The size of folders as displayed by the Finder in the Get/Show Info window is inconsistent between Mac OS 9.1 and Mac OS X. For instance, Show Info for my Applications folder in Mac OS X shows a size of 187.6 MB on disk (165,748,815 bytes). Using Get Info in Mac OS 9 for the same folder produces a size of 187.3 MB on disk (165,468,515 bytes). Another folder showed a size of 48.6 MB (49,237,520 bytes) in Mac OS 9, but 48.6 MB (49,249,816 bytes) in Mac OS X.
Single files displays the same size in both operating systems.
Additionally, Mac OS 9 shows 14,838 files in my Applications folder in the Get Info window. Mac OS X does not display the number of files in the Show Info window, but when I copied the folder in Mac OS X, the copy progress window displayed only 6,261 files.
When I inserted a Kodak PhotoCD, the following error message was displayed: "You have inserted a disk containing volumes that Mac OS X can't read. To use the unreadable volumes, click Initialize, To use the rest of the disk, click Continue." with the buttons Continue, Initialize, and Eject. Eject works correctly, I don't know what Initialize would do to a CD, but Continue seems to do nothing. The CD does not mount, and I could not find a way to eject the CD. I had to boot into 9.1 (which mounted the PhotoCD just fine) to eject the CD.
Clicking on the size box of a window (which is not the front-most) in the Finder does not bring the window to the front. This is not the case in other applications. Clicking on any other part of the window correctly brings it to the front.
Sherlock seems to re-index every indexable item in its list each time Sherlock is launched even if the items have not changed since the last time they were indexed. Volumes indexed while running Mac OS 9.1 are listed as "Not Indexed", and the volume with Mac OS X installed on it cannot be indexed.
Moving or renaming an item that exists in Recent Items in the Apple Menu causes that item to be removed from Recent Items. Returning the item to its previous state causes it to return.
Drives do not display custom icons. You can paste a custom icon onto a drive (it will display correctly after booting into Mac OS 9), but the icon will not display in X.
If an application is dragged to the Dock and then replaced with a newer version in the same directory with the same name, the Dock will have two icons when the application is launched.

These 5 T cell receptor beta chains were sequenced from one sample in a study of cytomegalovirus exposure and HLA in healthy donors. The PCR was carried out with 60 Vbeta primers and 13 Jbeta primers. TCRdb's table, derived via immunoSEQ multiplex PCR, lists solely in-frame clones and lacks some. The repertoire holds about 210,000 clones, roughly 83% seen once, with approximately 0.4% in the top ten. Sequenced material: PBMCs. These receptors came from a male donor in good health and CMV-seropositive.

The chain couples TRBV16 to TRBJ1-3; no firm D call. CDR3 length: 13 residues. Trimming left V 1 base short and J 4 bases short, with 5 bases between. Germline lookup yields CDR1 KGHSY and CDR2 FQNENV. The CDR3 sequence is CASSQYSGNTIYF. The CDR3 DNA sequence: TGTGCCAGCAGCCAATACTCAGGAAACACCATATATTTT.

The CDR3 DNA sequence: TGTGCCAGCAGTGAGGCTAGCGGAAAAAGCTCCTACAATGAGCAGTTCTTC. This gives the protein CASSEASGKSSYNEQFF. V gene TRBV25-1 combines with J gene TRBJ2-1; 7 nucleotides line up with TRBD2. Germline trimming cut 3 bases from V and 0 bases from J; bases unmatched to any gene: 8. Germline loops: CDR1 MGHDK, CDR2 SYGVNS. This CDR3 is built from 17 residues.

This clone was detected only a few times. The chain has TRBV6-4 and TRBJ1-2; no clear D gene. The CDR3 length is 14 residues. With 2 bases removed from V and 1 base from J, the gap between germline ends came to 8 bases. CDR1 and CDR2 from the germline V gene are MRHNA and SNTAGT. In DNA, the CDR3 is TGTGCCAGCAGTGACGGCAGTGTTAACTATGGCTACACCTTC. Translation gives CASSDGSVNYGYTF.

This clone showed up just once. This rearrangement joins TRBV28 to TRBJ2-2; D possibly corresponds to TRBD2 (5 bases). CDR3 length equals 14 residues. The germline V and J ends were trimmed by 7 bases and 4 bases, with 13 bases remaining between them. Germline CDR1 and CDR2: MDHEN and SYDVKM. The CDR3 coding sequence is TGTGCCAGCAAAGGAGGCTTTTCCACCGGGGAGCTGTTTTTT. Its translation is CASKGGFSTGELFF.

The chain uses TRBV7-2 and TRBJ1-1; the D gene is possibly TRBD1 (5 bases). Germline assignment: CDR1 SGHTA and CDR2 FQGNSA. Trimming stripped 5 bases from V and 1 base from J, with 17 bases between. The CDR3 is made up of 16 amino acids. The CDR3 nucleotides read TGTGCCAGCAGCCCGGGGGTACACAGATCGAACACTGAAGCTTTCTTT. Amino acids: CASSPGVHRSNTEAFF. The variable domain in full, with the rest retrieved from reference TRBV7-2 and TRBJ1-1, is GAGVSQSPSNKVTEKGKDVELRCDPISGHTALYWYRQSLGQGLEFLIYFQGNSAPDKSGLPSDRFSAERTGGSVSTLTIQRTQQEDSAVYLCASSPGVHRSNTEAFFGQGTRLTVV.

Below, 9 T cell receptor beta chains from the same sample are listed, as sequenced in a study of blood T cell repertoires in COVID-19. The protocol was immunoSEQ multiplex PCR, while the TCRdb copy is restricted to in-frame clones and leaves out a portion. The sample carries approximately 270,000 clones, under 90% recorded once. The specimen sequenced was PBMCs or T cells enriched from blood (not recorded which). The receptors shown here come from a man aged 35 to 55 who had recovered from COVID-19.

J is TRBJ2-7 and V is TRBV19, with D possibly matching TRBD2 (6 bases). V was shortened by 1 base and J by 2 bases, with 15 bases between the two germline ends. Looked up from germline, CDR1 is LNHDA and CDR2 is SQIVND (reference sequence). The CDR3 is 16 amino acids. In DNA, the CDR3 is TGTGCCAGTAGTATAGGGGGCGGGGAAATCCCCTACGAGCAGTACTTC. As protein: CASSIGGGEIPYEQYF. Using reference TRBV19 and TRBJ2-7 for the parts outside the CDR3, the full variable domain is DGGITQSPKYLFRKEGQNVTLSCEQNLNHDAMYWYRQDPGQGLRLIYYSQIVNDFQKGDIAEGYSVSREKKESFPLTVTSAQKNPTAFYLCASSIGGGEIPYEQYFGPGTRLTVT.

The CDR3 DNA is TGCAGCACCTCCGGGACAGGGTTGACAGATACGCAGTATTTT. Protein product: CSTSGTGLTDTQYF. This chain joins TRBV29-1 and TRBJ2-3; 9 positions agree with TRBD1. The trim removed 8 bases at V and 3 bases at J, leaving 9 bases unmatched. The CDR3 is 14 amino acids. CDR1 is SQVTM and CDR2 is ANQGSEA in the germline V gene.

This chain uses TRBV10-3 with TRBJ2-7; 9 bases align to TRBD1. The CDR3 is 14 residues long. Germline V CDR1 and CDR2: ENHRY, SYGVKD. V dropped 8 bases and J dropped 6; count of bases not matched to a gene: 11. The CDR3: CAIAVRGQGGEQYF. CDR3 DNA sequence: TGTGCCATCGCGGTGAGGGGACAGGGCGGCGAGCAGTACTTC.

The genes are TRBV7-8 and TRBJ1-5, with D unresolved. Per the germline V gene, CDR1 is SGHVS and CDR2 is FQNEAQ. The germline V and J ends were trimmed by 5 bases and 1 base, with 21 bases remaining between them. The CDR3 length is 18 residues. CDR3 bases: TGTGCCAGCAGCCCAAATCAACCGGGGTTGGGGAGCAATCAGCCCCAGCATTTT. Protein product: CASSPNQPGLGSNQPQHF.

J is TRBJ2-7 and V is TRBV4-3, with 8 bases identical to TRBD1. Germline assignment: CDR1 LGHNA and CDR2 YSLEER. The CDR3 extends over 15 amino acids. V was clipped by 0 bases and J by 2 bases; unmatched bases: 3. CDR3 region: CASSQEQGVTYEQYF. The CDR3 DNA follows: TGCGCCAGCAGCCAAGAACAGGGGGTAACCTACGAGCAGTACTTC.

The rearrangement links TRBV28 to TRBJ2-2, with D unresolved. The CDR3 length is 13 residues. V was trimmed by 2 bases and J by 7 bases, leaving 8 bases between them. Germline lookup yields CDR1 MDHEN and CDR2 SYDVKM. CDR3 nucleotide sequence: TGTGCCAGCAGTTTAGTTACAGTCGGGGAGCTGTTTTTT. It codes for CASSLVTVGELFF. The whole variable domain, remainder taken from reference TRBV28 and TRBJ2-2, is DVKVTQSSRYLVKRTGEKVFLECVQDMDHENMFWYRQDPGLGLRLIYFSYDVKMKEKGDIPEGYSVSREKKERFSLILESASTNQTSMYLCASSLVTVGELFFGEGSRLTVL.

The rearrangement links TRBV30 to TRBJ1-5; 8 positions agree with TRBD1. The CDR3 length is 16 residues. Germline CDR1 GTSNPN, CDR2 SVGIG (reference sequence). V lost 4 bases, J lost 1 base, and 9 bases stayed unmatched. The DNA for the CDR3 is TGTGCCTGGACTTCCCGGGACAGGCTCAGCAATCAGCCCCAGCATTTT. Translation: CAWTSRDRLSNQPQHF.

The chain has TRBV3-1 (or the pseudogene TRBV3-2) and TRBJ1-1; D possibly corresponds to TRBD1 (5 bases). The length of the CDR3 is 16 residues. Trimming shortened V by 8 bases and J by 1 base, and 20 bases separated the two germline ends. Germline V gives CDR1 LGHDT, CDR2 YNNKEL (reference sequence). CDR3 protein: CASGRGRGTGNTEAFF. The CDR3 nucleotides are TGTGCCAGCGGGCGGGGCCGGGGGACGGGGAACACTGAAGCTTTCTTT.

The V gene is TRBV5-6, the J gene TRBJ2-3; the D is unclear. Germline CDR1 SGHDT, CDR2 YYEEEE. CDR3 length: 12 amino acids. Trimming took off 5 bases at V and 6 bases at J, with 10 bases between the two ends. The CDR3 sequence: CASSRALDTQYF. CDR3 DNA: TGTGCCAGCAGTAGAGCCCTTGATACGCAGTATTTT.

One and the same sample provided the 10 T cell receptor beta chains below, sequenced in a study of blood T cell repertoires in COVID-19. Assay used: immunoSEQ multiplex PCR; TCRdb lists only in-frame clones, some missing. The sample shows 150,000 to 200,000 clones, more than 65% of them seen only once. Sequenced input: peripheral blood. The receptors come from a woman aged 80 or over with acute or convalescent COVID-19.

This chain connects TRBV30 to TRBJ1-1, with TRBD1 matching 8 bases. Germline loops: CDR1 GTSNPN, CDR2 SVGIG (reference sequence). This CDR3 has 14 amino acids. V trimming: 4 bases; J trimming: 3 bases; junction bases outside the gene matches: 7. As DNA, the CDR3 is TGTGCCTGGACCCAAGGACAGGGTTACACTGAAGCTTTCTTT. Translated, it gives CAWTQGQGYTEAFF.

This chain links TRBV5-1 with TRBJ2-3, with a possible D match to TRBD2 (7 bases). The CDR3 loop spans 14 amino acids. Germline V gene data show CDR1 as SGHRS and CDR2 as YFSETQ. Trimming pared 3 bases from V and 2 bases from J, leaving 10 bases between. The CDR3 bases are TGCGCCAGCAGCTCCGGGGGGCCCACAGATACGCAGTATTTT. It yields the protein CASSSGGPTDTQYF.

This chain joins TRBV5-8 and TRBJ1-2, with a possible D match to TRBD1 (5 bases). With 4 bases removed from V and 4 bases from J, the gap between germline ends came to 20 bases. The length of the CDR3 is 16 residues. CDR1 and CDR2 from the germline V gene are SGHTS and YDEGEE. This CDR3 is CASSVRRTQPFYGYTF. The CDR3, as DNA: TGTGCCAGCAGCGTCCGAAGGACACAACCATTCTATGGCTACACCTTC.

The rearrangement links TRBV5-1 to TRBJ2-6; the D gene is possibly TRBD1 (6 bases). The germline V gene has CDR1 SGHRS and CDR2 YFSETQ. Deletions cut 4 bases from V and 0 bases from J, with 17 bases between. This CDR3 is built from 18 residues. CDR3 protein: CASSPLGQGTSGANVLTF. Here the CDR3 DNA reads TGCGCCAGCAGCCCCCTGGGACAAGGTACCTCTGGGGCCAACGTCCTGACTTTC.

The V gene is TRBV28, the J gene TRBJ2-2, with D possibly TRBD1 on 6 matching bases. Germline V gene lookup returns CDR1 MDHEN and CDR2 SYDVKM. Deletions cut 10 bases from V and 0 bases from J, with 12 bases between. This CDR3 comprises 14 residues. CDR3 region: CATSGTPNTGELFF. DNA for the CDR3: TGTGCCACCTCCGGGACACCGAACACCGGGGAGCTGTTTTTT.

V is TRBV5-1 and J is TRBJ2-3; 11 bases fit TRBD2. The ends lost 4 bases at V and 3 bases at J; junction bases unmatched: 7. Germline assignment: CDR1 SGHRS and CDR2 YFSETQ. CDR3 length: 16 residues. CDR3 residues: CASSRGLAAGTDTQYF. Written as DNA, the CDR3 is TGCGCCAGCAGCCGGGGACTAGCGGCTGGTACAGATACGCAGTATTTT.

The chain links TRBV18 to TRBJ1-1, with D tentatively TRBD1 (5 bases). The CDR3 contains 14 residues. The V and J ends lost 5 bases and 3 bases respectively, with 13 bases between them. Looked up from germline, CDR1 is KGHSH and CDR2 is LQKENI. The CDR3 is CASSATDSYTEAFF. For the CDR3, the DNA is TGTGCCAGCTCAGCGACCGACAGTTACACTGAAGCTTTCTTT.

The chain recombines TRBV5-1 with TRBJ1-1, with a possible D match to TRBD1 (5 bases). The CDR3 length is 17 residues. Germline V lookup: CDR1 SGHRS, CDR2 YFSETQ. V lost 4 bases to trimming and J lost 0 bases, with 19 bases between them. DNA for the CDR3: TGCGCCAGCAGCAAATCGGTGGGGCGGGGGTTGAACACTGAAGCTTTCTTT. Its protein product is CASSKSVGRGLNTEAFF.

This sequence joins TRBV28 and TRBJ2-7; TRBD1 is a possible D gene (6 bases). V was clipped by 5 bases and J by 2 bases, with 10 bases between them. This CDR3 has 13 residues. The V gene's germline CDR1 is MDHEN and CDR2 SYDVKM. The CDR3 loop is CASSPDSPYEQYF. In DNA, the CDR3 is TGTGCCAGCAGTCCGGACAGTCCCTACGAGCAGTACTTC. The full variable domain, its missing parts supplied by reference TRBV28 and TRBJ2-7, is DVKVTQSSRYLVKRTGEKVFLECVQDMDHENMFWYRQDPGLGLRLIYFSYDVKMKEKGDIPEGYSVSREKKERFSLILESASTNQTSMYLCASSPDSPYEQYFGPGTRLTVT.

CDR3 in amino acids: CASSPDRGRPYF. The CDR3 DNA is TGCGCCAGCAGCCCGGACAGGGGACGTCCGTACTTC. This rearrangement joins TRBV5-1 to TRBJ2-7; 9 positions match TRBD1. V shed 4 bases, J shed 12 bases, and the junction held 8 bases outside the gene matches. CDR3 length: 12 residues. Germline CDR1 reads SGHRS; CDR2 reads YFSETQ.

Dragging an URL from OmniWeb to the desktop works, but double clicking on the URL file in the Finder Produces "The operation could not be completed. An unexpected error occurred (error code -10814)."
When closing an unsaved document in TextEdit, a sheet slides out alerting you to save changes with the buttons "Don't Save", "Cancel", and "Save". Pressing the Escape key or Command-Period correctly activates the "Cancel" button, Enter or Return correctly activate the "Save" button, but Command-D incorrectly initiates "Find Previous" from the Find menu in the Edit menu and does not activate the "Don't Save" button as it should.
Additionally, while the front-most document has the Close sheet active, the following menu items are enabled when they should be disabled: "Find Next", "Find Previous", "Use Selection for Find", "Jump to Selection", "Bold", and "Italic".
Double-clicking aliases of files created with TextEdit often produces a dialog saying 'There is no application available to open the document "X Questions.rtf"', after clicking the 'Choose Application...' button, and selecting TextEdit, after choosing 'All Applications' from the Show popup menu, TextEdit launches (or becomes the front-most application) and creates a new untitled window.
1) Create a file in TextEdit and save the file to disk
2) Make an alias of the file in the Finder
3) Move the alias to a different directory
4) Close the window containing the original file (not the alias)
5) Make a change to the file in TextEdit, save it, and close it
6) Double-click the alias to the file in the Finder
Note: If you then select the alias in the Finder and choose 'Show Original' from the file Menu, the window with the original file will display. If you watch closely as the window opens, you will notice the TextEdit file will change its position or disappear and reappear. Once this is done, you can then successfully open the file in TextEdit again by double-clicking the alias in the Finder. I have not seen this behavior with files from other applications.